My Take-Aways From The Book The Venture Cafe

By Mike Maddaloni on Friday, June 27, 2008 at 04:00 AM with 0 comments

As the saying goes, it takes money to make money. This is something I learned first-hand when I started my own business, Dunkirk Systems, LLC, several years ago. In my case, I bootstrapped my business – used savings as well as revenues to grow and expand my business. It has worked for me as it fits the size and scope of my business. But bootstrapping isn’t for everyone, and not just people who don’t have money to invest in a business. Some business ideas require a large amount of cash for research and manufacturing, and this is where venture capital can come into play.

Venture capital, or VC, is a large part of the story of the book The Venture Cafe by Teresa Esser. It is a non-fiction piece about entrepreneurs and those with business or product ideas and how they go about taking those ideas forward. The notion of a cafe stems from the author’s experience with a pub on the campus of MIT in Cambridge, MA where people with gather to talk thru various business and technology ideas. The book follows the path from idea to established companies, and throughout are interviews with people at various stages themselves, including the author’s own personal stories.

My greatest takeaway from the book is you cannot do it alone. Whether you need financial or human capital or merely cheerleaders on the sidelines, to grow and be a true business you need resources that will surely go beyond yourself. This can be hard for some who are, using a term I commonly use, control-freak entrepreneurs. It is not letting go, it is empowering others. And things may not go exactly as you have planned, especially when using other people’s money.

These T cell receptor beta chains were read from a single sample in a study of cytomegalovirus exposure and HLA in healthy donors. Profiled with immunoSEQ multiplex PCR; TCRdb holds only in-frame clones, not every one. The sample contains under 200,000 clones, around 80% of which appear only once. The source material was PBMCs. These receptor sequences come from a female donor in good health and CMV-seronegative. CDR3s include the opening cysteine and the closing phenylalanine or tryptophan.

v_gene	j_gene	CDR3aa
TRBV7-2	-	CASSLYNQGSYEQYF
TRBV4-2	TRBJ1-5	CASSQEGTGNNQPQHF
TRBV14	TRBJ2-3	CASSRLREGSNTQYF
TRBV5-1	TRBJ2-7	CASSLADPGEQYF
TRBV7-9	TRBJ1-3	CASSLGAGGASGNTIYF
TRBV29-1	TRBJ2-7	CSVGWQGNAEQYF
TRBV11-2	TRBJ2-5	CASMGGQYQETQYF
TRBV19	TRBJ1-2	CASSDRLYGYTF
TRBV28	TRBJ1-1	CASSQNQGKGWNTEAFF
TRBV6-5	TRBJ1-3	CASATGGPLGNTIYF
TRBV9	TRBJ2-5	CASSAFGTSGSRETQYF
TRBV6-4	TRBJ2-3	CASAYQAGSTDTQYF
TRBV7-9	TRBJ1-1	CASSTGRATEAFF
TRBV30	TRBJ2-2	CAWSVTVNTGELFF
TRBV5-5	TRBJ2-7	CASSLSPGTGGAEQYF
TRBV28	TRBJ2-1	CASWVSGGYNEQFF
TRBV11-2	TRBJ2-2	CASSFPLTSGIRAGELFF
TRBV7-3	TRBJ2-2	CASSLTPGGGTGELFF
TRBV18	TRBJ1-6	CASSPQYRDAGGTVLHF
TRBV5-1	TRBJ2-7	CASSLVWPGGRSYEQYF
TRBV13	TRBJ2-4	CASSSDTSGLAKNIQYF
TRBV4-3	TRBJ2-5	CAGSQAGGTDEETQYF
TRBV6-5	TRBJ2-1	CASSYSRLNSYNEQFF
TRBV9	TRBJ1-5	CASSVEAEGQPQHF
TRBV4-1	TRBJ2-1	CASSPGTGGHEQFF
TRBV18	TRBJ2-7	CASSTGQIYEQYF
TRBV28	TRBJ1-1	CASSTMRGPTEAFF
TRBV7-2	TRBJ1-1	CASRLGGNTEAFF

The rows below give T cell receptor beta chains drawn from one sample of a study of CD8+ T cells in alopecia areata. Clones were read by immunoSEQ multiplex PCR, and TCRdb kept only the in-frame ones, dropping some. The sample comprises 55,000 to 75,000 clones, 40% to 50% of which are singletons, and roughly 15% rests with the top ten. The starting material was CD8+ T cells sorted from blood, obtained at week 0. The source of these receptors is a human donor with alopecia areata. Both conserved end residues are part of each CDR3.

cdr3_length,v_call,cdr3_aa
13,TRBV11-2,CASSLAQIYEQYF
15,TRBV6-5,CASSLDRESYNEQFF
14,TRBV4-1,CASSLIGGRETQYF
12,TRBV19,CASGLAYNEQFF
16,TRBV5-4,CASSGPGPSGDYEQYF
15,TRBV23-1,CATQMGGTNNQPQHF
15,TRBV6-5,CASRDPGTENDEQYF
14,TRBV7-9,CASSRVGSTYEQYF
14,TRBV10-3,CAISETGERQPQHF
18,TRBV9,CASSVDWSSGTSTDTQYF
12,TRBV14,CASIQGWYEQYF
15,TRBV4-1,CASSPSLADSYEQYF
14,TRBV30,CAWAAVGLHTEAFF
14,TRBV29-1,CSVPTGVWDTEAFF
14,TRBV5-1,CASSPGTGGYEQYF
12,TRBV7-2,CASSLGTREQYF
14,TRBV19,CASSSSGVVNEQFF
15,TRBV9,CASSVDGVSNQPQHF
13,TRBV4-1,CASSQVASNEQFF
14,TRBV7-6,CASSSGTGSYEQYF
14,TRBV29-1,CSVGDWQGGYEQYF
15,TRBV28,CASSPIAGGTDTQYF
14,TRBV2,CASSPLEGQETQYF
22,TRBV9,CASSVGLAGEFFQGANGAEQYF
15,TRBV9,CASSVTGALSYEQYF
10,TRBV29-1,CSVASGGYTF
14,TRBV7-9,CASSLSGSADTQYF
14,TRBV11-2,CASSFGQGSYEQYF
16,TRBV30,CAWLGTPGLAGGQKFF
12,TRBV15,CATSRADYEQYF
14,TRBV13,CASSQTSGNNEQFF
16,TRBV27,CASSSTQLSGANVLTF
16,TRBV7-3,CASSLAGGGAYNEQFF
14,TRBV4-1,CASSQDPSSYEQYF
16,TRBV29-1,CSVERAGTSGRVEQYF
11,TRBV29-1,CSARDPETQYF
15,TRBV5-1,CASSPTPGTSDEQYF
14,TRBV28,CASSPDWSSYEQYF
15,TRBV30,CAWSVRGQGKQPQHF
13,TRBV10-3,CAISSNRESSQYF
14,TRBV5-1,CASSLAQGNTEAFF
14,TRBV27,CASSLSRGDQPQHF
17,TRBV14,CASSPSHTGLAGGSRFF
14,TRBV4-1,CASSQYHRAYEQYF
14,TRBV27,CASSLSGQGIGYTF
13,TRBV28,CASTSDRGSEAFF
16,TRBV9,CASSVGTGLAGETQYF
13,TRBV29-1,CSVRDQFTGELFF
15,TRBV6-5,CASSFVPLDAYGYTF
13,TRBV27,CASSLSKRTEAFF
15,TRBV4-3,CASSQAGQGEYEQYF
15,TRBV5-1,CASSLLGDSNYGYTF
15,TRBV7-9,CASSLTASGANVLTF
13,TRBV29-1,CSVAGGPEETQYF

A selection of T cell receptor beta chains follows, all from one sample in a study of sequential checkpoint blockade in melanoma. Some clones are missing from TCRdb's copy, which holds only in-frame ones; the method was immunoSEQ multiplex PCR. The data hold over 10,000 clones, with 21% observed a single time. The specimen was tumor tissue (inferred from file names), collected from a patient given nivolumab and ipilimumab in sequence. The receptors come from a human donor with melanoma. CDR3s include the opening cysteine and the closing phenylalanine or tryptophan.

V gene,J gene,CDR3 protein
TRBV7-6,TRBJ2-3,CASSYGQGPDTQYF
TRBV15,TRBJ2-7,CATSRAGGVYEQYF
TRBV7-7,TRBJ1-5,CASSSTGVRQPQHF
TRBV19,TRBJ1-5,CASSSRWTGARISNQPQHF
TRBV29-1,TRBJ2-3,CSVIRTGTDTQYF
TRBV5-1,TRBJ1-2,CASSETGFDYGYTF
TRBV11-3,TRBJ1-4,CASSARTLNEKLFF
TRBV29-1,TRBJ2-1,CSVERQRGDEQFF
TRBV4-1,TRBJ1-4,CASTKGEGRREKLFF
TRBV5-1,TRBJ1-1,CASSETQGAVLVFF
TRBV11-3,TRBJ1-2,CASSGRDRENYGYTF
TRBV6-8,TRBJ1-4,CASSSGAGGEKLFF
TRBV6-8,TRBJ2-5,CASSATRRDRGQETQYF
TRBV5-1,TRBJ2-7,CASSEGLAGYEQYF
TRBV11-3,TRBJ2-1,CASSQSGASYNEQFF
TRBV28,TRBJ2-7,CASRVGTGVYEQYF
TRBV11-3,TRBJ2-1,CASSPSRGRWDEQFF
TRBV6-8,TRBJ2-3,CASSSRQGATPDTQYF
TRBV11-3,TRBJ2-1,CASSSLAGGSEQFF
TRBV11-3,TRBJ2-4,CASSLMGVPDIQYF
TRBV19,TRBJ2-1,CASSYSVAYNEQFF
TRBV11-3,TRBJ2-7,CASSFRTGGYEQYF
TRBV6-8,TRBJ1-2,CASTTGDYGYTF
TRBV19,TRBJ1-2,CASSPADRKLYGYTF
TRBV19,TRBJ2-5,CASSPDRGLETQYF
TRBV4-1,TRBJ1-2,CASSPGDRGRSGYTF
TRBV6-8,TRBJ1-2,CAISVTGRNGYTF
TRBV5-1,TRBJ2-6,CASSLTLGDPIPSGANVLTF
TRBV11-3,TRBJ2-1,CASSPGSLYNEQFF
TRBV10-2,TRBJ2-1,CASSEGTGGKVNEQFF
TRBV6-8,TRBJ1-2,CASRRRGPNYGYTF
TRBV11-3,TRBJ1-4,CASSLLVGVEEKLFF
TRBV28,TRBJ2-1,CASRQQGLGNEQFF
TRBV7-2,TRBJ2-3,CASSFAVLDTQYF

An equally important takeaway is accountability, to everybody including the investors to employees to you. Investors want to know how and why their money is being spent, and if they will make a profit or not. This may mean making hard, unpopular decisions, but to pursue the goal and move forward, they have to be made.

A final takeaway is that you may fail. Where another saying says failure is not an option, it can happen, and if it does, you need to react to it. One example in the book is about an executive who loses everything, yet in his next opportunity he excels to an extreme. Recovering from this failure, or bouncing back, shows the true mettle of a person.

I enjoyed The Venture Cafe, especially for someone who was living in the Boston area around the time it was written. Many of the people and companies were ones I was familiar with. Though it was published in 2002 and talks much of the dot-com bust of that period, many of the stories and lessons learned from it apply today. And as much as the book is about VC, it does not profess it is the only way to go, and provides takes of those who chose VC and those who did not for their business. I recommend this book for anyone who may want to reminisce about the past, and learn from it to empower the future.


This is from The Hot Iron, a journal on business and technology by Mike Maddaloni.


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